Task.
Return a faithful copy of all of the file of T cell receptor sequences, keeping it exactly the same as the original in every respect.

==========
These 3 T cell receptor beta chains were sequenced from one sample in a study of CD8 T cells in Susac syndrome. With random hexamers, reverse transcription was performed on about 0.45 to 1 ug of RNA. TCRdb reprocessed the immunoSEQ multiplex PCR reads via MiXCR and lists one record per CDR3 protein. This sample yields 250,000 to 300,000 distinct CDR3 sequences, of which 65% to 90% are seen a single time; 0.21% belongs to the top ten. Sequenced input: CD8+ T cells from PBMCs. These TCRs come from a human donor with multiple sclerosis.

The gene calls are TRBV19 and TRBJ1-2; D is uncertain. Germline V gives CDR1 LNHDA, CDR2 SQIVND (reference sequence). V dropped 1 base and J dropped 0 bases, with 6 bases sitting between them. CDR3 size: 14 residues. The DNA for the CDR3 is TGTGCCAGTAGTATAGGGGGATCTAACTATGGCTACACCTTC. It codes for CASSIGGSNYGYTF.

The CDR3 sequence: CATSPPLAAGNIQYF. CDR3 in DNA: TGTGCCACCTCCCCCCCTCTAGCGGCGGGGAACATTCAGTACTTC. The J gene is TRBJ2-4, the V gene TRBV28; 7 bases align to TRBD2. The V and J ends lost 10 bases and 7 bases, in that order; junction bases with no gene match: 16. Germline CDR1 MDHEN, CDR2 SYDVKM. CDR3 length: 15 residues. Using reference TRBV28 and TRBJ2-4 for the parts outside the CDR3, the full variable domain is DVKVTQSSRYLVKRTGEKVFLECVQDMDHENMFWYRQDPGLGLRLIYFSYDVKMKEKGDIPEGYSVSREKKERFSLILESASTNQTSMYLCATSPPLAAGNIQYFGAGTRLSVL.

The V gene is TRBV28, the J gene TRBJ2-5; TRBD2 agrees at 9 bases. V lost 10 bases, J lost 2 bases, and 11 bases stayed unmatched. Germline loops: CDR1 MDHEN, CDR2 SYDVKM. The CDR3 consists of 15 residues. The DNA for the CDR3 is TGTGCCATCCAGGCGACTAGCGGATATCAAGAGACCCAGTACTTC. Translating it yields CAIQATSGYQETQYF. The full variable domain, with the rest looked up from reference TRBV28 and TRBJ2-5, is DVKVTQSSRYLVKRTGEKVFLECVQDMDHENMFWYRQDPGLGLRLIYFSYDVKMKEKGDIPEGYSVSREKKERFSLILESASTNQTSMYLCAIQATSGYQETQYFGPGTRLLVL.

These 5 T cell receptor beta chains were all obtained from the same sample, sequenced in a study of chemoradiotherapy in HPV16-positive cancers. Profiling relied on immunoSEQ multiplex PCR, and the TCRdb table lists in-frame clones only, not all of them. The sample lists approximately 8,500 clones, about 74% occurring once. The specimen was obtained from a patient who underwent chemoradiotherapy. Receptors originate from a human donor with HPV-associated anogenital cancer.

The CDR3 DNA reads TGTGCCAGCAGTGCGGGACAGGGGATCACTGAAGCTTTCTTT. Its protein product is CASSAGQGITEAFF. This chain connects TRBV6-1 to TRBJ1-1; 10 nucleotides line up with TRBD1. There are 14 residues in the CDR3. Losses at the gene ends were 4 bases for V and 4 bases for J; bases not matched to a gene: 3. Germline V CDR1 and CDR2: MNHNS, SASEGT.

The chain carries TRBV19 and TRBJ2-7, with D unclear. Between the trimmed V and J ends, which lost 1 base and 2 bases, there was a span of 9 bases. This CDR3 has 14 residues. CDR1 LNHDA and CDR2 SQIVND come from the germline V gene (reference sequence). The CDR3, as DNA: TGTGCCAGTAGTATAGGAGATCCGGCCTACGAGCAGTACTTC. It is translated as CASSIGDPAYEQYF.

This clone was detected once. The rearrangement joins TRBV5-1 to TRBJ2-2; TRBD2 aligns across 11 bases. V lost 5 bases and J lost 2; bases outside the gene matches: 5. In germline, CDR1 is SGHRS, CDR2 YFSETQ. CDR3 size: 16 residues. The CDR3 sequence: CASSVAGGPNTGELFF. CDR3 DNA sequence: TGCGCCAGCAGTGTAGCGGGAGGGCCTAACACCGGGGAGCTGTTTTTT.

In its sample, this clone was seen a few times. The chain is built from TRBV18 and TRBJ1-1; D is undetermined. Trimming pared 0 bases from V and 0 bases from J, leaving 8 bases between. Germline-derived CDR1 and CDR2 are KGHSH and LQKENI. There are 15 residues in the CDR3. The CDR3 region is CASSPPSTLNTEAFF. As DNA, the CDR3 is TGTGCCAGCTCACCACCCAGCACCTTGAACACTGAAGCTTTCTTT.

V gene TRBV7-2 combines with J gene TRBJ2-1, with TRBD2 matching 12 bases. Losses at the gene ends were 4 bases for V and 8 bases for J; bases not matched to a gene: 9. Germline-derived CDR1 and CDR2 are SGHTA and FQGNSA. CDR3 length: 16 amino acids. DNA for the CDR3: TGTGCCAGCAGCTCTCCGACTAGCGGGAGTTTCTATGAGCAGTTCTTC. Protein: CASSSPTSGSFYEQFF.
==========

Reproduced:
These 3 T cell receptor beta chains were sequenced from one sample in a study of CD8 T cells in Susac syndrome. With random hexamers, reverse transcription was performed on about 0.45 to 1 ug of RNA. TCRdb reprocessed the immunoSEQ multiplex PCR reads via MiXCR and lists one record per CDR3 protein. This sample yields 250,000 to 300,000 distinct CDR3 sequences, of which 65% to 90% are seen a single time; 0.21% belongs to the top ten. Sequenced input: CD8+ T cells from PBMCs. These TCRs come from a human donor with multiple sclerosis.

The gene calls are TRBV19 and TRBJ1-2; D is uncertain. Germline V gives CDR1 LNHDA, CDR2 SQIVND (reference sequence). V dropped 1 base and J dropped 0 bases, with 6 bases sitting between them. CDR3 size: 14 residues. The DNA for the CDR3 is TGTGCCAGTAGTATAGGGGGATCTAACTATGGCTACACCTTC. It codes for CASSIGGSNYGYTF.

The CDR3 sequence: CATSPPLAAGNIQYF. CDR3 in DNA: TGTGCCACCTCCCCCCCTCTAGCGGCGGGGAACATTCAGTACTTC. The J gene is TRBJ2-4, the V gene TRBV28; 7 bases align to TRBD2. The V and J ends lost 10 bases and 7 bases, in that order; junction bases with no gene match: 16. Germline CDR1 MDHEN, CDR2 SYDVKM. CDR3 length: 15 residues. Using reference TRBV28 and TRBJ2-4 for the parts outside the CDR3, the full variable domain is DVKVTQSSRYLVKRTGEKVFLECVQDMDHENMFWYRQDPGLGLRLIYFSYDVKMKEKGDIPEGYSVSREKKERFSLILESASTNQTSMYLCATSPPLAAGNIQYFGAGTRLSVL.

The V gene is TRBV28, the J gene TRBJ2-5; TRBD2 agrees at 9 bases. V lost 10 bases, J lost 2 bases, and 11 bases stayed unmatched. Germline loops: CDR1 MDHEN, CDR2 SYDVKM. The CDR3 consists of 15 residues. The DNA for the CDR3 is TGTGCCATCCAGGCGACTAGCGGATATCAAGAGACCCAGTACTTC. Translating it yields CAIQATSGYQETQYF. The full variable domain, with the rest looked up from reference TRBV28 and TRBJ2-5, is DVKVTQSSRYLVKRTGEKVFLECVQDMDHENMFWYRQDPGLGLRLIYFSYDVKMKEKGDIPEGYSVSREKKERFSLILESASTNQTSMYLCAIQATSGYQETQYFGPGTRLLVL.

These 5 T cell receptor beta chains were all obtained from the same sample, sequenced in a study of chemoradiotherapy in HPV16-positive cancers. Profiling relied on immunoSEQ multiplex PCR, and the TCRdb table lists in-frame clones only, not all of them. The sample lists approximately 8,500 clones, about 74% occurring once. The specimen was obtained from a patient who underwent chemoradiotherapy. Receptors originate from a human donor with HPV-associated anogenital cancer.

The CDR3 DNA reads TGTGCCAGCAGTGCGGGACAGGGGATCACTGAAGCTTTCTTT. Its protein product is CASSAGQGITEAFF. This chain connects TRBV6-1 to TRBJ1-1; 10 nucleotides line up with TRBD1. There are 14 residues in the CDR3. Losses at the gene ends were 4 bases for V and 4 bases for J; bases not matched to a gene: 3. Germline V CDR1 and CDR2: MNHNS, SASEGT.

The chain carries TRBV19 and TRBJ2-7, with D unclear. Between the trimmed V and J ends, which lost 1 base and 2 bases, there was a span of 9 bases. This CDR3 has 14 residues. CDR1 LNHDA and CDR2 SQIVND come from the germline V gene (reference sequence). The CDR3, as DNA: TGTGCCAGTAGTATAGGAGATCCGGCCTACGAGCAGTACTTC. It is translated as CASSIGDPAYEQYF.

This clone was detected once. The rearrangement joins TRBV5-1 to TRBJ2-2; TRBD2 aligns across 11 bases. V lost 5 bases and J lost 2; bases outside the gene matches: 5. In germline, CDR1 is SGHRS, CDR2 YFSETQ. CDR3 size: 16 residues. The CDR3 sequence: CASSVAGGPNTGELFF. CDR3 DNA sequence: TGCGCCAGCAGTGTAGCGGGAGGGCCTAACACCGGGGAGCTGTTTTTT.

In its sample, this clone was seen a few times. The chain is built from TRBV18 and TRBJ1-1; D is undetermined. Trimming pared 0 bases from V and 0 bases from J, leaving 8 bases between. Germline-derived CDR1 and CDR2 are KGHSH and LQKENI. There are 15 residues in the CDR3. The CDR3 region is CASSPPSTLNTEAFF. As DNA, the CDR3 is TGTGCCAGCTCACCACCCAGCACCTTGAACACTGAAGCTTTCTTT.

V gene TRBV7-2 combines with J gene TRBJ2-1, with TRBD2 matching 12 bases. Losses at the gene ends were 4 bases for V and 8 bases for J; bases not matched to a gene: 9. Germline-derived CDR1 and CDR2 are SGHTA and FQGNSA. CDR3 length: 16 amino acids. DNA for the CDR3: TGTGCCAGCAGCTCTCCGACTAGCGGGAGTTTCTATGAGCAGTTCTTC. Protein: CASSSPTSGSFYEQFF.